WASHINGTON (Reuters) - Secretary of State Hillary Clinton heads to Afghanistan next week for a crucial conference that U.S. officials hope will clarify the long-term goals of an expensive, unpopular and increasingly uncertain war.
Clinton will join dozens of other foreign ministers in Kabul on July 19-20 when Afghan President Hamid Karzai will detail plans to boost governance, security and economic opportunity in the face of relentless attacks by Taliban insurgents.
U.S. officials want the meeting to highlight Afghanistan’s drive to take on more responsibility for its future, one key to President Barack Obama’s pledge to begin drawing down U.S. forces in July 2011.
But it is also likely to underscore the breadth of the administration’s challenge and sharpen doubts among U.S. lawmakers ahead of tough November elections that -- after nine years and $345 billion -- the Afghan war is lurching in the wrong direction.
“The conference may help give a sense, not only to America but also to its allies, of what the cost of completion will be in Afghanistan and what the roadmap is going forward,” said Brian Katulis, an Afghan analyst at the liberal Center for American Progress, a Washington think tank.
“The key question is how does Afghanistan stand on its own. This could take us forward on how we define success.”
Clinton will also hold talks in Pakistan, which is playing a key but mercurial role in Afghanistan even as it battles its own home-grown Islamist militants. She then heads to South Korea for talks on rising tensions with North Korea.
In Kabul, aid packages and spending plans will top the agenda as officials seek to intensify civilian projects intended to buttress Obama’s December decision to send 30,000 additional soldiers, bringing total U.S. troop presence in the country to almost 100,000 by this summer.
U.S. officials also expect progress in Karzai’s campaign to woo Taliban fighters off the battlefield and to explore talks with more senior Taliban members aimed at finding a political settlement to the conflict.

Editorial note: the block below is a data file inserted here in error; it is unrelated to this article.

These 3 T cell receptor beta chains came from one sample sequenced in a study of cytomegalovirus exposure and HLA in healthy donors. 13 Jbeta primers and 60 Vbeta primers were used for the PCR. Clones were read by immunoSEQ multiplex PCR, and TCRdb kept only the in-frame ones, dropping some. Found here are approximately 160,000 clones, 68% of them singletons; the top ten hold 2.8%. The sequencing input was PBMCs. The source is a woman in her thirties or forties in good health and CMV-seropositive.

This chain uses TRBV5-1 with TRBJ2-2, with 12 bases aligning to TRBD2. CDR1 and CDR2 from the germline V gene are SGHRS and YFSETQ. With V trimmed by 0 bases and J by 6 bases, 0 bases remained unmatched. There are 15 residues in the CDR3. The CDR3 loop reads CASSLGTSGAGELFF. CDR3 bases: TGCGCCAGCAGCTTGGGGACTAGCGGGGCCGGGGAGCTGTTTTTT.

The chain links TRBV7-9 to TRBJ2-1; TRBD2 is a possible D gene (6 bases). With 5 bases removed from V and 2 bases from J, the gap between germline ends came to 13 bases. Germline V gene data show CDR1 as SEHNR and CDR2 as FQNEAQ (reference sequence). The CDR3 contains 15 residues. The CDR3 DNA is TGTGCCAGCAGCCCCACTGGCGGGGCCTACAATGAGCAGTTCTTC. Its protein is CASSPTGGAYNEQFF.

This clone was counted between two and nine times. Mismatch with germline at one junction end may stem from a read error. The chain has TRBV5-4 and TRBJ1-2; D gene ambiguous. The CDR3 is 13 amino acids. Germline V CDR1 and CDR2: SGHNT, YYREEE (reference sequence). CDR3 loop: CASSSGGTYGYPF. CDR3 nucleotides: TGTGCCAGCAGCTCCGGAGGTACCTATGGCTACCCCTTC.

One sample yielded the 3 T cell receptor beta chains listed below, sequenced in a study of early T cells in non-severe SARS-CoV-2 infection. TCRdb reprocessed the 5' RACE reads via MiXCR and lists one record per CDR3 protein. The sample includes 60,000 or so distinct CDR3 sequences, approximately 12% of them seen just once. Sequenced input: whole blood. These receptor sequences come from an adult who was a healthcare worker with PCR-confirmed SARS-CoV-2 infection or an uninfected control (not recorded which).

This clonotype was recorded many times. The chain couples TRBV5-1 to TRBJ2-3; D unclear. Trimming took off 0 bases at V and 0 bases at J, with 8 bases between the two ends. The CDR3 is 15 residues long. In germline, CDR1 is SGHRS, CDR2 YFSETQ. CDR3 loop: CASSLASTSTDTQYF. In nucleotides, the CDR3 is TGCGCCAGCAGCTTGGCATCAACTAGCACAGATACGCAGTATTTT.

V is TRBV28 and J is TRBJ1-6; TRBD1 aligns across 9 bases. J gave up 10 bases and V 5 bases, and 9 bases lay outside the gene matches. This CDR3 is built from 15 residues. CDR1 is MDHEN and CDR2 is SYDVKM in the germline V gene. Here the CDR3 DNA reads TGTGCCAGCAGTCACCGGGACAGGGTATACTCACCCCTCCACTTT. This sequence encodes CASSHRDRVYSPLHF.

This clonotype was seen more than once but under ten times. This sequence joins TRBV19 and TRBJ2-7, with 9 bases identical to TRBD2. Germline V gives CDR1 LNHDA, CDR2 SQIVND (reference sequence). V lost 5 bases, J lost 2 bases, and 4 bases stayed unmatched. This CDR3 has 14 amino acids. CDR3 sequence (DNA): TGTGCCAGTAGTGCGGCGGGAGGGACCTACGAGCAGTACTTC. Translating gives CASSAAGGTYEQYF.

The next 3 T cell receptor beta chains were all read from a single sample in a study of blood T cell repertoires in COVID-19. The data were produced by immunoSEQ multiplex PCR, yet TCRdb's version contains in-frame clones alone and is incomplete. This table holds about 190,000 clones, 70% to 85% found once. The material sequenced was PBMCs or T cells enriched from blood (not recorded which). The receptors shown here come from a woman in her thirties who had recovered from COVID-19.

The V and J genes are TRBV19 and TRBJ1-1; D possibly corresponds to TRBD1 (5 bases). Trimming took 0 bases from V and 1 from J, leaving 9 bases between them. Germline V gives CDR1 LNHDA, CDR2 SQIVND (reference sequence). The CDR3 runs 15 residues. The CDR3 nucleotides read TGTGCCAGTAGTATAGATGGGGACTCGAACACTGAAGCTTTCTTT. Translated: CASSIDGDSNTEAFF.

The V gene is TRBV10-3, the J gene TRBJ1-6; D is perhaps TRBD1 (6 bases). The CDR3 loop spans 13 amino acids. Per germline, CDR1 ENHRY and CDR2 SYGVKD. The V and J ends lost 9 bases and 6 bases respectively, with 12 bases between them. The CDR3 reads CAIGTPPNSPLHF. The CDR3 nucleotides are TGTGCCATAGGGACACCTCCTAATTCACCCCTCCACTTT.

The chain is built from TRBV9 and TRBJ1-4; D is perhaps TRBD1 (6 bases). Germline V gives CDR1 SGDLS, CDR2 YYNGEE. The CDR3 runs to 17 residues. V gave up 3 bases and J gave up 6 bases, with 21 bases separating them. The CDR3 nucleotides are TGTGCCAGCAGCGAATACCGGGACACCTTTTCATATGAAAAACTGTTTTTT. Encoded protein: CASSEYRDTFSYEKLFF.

Clinton and other U.S. officials support outreach to “reformed” Taliban who renounce violence, cut ties to al Qaeda and pledge allegiance to the government -- which would appear to rule out hardline Taliban leaders.
But how the process unfolds, and what political offers are made, could have a huge impact on what sort of state eventually emerges in Afghanistan and whether it is one the United States can live with.
DOUBTS GROW IN CONGRESS
Clinton’s visit to Afghanistan follows a grim couple of months in the conflict, which has seen the U.S.-led international force of some 150,000 suffer increasing casualties and deteriorating security.
Obama also sacked his chief commander in Afghanistan, General Stanley McChrystal, over comments he made disparaging civilian leaders, and replaced him with General David Petraeus, the head of U.S. Central Command who is credited with helping to turn around the war in Iraq.
While Petraeus’ appointment was widely welcomed, a sense of gloom has enveloped the U.S. Congress as lawmakers press for clearer answers on what the U.S. goals are in Afghanistan and when it intends to leave.
“Many people are asking whether we have the right strategy. Some suggest this is a lost cause ... This is the time to ask hard questions,” Senator John Kerry, the powerful head of the Senate Foreign Relations Committee, said at a hearing.
Those questions will multiply as Obama’s Democrats gird for November 2 congressional elections facing voters already angry over high unemployment and halting economic recovery.
“The war is certainly going to be a big campaign issue. The hope is that before the election the troop surge will be rolled out and there will be results to show,” said Scott Worden, an Afghan analyst at the U.S. Institute of Peace.
“They are going to be looking hard for opportunities for optimism.”
The Kabul conference follows a London meeting in January at which Karzai and his overseas partners agreed that Afghan forces should take the lead role in providing security in a number of provinces by late 2010 or early 2011.
It also committed foreign countries to support Afghanistan’s efforts to develop the country -- although plans remain vague and dogged by charges of official Afghan corruption.
As U.S. casualties rise, some liberal Democrats are demanding a clearer exit plan. Republicans, meanwhile, have criticized the 2011 target date as a dangerous sign that the United States is not committed to victory in the war.
“The July 2011 withdrawal date has done tremendous damage to U.S. strategy and has undermined our position,” said Lisa Curtis, an analyst at the conservative Heritage Foundation. “They can recalibrate the withdrawal proposal. There is room to redefine it.”
U.S. officials already appear to be doing that, promising that the scale and pace of any U.S. drawdown will be dictated by conditions on the ground -- a sign to both Karzai and the Taliban that the United States is ready to keep fighting.
Editing by Patricia Wilson and Mohammad Zargham
Our Standards: The Thomson Reuters Trust Principles.